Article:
I’ve always had a unreasonably large amount of confidence and I did believe that I was better than other founders. Getting into Y Combinator certainly supported that thesis. [4]

By no means were these qualities “everything you need” to be a success. In fact, you’ll still most likely fail. But if you were thinking about making the leap asked me if NOW was the time to start your company, I’d ask: “Are you feeling a little angry? And a little cocky?”


[1] If you don’t already know, I’ve written a 92 page guide to applying to Y Combinator – you can get it for free if you sign up for my email newsletter

[2] Clearly this is anecdotal evidence —  and yet our brain is wired to respond to stories and data of this nature. Take from it what you will. [3] Same deal as [2] – correlation doesn’t prove causation, but sometimes it can suggest it. [4] I say that at the risk of sounding like an douche, but I’m just telling the truth. When you’re in the top 7% of thousands of teams who apply to YC, you start to feel a little special.

Cronyism is alive and well (or why relationships matter)

presidents laughing

We tend to imagine that we live in a Just World. Especially in the field of technology and startups, we want to believe that the skilled, insightful and dedicated are rewarded and the suckups and sycophants are weeded out.

But people do not sit rows on a giant spreadsheet, with the best ones easily identified via a quick “sort-by” function. We are social creatures and treat those we know and like, better than strangers. Relationships matter.

And when considering people we don’t know, we are more likely to favor people similar to ourselves, often because we share the same race, social group, alma matter, or membership in a particular group, among other qualities.

I know someone who was hired a while back in an exciting new role at a large technology company in Silicon Valley. The guy who hired him was in member of a certain fraternity and confided that he was planning to fill his entire team with fraternity alumni. [1]

Is this fair? No. It’s complete bullshit. Do things like this happen all the time? Yes.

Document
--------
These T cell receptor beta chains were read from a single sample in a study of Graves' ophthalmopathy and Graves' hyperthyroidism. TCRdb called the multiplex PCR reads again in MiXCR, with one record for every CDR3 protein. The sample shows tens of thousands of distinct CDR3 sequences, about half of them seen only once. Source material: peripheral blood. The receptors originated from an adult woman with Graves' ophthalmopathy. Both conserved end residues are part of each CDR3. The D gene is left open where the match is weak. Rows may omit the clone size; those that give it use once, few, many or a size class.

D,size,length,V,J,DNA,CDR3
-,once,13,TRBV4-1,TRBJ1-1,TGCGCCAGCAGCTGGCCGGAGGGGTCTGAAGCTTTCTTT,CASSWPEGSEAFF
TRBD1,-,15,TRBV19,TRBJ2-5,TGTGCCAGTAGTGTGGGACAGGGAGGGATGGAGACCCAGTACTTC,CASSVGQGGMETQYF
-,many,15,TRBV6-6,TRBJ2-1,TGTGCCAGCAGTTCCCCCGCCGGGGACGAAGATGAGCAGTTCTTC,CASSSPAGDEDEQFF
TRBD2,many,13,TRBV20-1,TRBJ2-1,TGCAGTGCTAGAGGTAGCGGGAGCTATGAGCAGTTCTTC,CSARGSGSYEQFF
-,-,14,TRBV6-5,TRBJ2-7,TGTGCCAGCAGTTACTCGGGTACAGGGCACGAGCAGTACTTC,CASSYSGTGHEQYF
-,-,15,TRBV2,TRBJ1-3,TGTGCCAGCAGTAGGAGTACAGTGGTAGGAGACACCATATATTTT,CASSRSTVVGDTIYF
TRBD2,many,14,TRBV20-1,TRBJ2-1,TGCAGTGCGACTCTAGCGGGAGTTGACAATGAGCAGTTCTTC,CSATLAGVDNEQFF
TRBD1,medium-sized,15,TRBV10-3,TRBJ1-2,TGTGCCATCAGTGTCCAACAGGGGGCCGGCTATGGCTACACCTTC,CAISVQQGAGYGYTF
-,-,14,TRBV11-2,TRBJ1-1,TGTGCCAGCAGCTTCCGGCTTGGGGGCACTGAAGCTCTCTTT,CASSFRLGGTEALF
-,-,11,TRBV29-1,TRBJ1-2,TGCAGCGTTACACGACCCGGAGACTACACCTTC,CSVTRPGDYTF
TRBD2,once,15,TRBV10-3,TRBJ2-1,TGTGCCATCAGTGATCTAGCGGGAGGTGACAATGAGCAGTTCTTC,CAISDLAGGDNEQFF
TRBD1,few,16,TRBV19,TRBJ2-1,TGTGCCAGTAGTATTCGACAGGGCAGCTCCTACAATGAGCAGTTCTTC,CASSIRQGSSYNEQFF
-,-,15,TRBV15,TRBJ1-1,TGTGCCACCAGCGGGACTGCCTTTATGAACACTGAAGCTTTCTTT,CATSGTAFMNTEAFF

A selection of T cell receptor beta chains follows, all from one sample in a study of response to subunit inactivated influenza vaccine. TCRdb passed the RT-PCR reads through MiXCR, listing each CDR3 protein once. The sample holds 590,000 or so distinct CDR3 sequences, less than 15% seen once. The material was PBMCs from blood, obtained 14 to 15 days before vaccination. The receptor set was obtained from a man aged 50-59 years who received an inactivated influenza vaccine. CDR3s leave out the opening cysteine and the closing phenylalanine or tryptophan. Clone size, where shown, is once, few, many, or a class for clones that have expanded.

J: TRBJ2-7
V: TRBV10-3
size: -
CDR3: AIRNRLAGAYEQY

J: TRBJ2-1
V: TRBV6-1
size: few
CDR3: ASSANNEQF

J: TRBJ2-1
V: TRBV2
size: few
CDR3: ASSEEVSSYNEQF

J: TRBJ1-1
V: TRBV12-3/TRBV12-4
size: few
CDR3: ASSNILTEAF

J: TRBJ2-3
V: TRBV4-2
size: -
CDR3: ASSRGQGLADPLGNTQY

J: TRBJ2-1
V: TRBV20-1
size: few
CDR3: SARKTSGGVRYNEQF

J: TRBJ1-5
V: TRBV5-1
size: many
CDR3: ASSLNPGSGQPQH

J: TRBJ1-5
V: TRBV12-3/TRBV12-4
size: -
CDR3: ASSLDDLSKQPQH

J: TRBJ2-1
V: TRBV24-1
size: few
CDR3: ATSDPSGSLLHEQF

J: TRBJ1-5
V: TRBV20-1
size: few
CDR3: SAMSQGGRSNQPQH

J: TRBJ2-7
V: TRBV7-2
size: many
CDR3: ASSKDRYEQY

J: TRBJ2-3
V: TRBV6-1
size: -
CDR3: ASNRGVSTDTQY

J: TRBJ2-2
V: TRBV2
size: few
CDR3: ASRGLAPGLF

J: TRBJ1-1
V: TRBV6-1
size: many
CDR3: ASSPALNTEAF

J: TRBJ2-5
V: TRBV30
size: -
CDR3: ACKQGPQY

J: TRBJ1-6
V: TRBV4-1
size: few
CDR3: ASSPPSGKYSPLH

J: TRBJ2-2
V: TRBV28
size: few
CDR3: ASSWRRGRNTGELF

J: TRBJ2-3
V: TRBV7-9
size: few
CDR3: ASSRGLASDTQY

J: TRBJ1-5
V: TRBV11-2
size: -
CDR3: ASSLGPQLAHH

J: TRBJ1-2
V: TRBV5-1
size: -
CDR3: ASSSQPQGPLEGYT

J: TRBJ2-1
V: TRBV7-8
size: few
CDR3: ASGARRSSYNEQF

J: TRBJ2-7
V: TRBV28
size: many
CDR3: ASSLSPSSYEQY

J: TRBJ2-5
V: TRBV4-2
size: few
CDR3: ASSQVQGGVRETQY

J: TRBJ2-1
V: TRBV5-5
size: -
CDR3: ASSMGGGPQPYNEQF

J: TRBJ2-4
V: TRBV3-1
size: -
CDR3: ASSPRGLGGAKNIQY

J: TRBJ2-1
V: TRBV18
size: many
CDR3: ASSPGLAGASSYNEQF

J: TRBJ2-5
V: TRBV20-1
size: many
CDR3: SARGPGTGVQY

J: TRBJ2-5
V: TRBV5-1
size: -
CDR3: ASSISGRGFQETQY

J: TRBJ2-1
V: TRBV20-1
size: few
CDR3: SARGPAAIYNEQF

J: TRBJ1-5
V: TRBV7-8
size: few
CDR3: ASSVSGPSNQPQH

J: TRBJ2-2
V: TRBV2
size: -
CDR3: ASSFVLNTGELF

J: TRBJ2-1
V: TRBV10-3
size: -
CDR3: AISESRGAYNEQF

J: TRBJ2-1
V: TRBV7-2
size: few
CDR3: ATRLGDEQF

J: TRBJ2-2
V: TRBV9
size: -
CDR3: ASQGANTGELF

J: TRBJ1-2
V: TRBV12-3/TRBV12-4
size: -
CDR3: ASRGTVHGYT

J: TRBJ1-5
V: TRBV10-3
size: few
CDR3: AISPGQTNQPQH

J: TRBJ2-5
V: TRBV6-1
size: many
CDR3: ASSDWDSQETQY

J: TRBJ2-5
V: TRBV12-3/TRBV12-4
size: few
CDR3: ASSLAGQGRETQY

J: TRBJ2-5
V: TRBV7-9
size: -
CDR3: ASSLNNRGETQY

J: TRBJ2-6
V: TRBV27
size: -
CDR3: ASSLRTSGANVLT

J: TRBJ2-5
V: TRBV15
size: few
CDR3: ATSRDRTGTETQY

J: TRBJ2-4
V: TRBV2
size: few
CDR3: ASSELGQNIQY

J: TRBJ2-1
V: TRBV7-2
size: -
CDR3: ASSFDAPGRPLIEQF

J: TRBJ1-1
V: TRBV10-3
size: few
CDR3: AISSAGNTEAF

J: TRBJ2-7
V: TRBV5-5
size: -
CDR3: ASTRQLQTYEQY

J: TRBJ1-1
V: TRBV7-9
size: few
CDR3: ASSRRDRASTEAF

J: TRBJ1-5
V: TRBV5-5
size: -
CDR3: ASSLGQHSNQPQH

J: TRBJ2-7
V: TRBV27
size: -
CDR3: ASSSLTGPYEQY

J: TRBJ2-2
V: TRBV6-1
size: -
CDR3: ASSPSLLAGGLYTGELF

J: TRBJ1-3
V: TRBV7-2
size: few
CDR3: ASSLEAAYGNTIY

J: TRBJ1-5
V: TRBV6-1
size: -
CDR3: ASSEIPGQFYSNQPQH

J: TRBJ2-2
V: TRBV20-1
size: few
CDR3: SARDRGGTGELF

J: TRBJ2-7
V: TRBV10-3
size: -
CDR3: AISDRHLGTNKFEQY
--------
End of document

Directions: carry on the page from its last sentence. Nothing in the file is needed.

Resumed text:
You can respond to the fact that cronyism [2] exists in two ways:

  1. Rail against it as unfair and stupid. Refuse to play games or get involved in politics. Struggle to gain influence over others and limit your potential.
  2. Realize that this is human nature, and make it work for you. Have coffee meetings with influential people, build social capital by making great introductions, create weak ties by working at companies like Google or joining startup communities like Hacker Dojo.

When I was younger, I fell into the first camp, hoping to avoid gamesmanship and stay ‘principled’. I eventually learned that to be effective with people, you have to enter the fray. Favors, friendships, fame — these things matter if you wish to enlist the support and involvement other people.

Lest someone misunderstand this article, let me be clear: the more we can operate in a world where positions are filled with the most qualified people, the better. We should do our best to bring about this kind of a world and avoid perpetuating corrupt practices. However, I believe that by refusing to play any kind of politics, one writes oneself out of the opportunity to gain any sort of power and thus will have little ability to influence the system toward becoming better.

Play the game, but don’t let the game play you.

[1] Now this newly hired person could be a fantastic fit and the best qualified person for the job. But because the hiring manager indicated a clear bias for an arbitrary quality in his team, the true qualification of the entire team could be called into question.

[2] The appointment of friends and associates to positions of authority without regard to qualification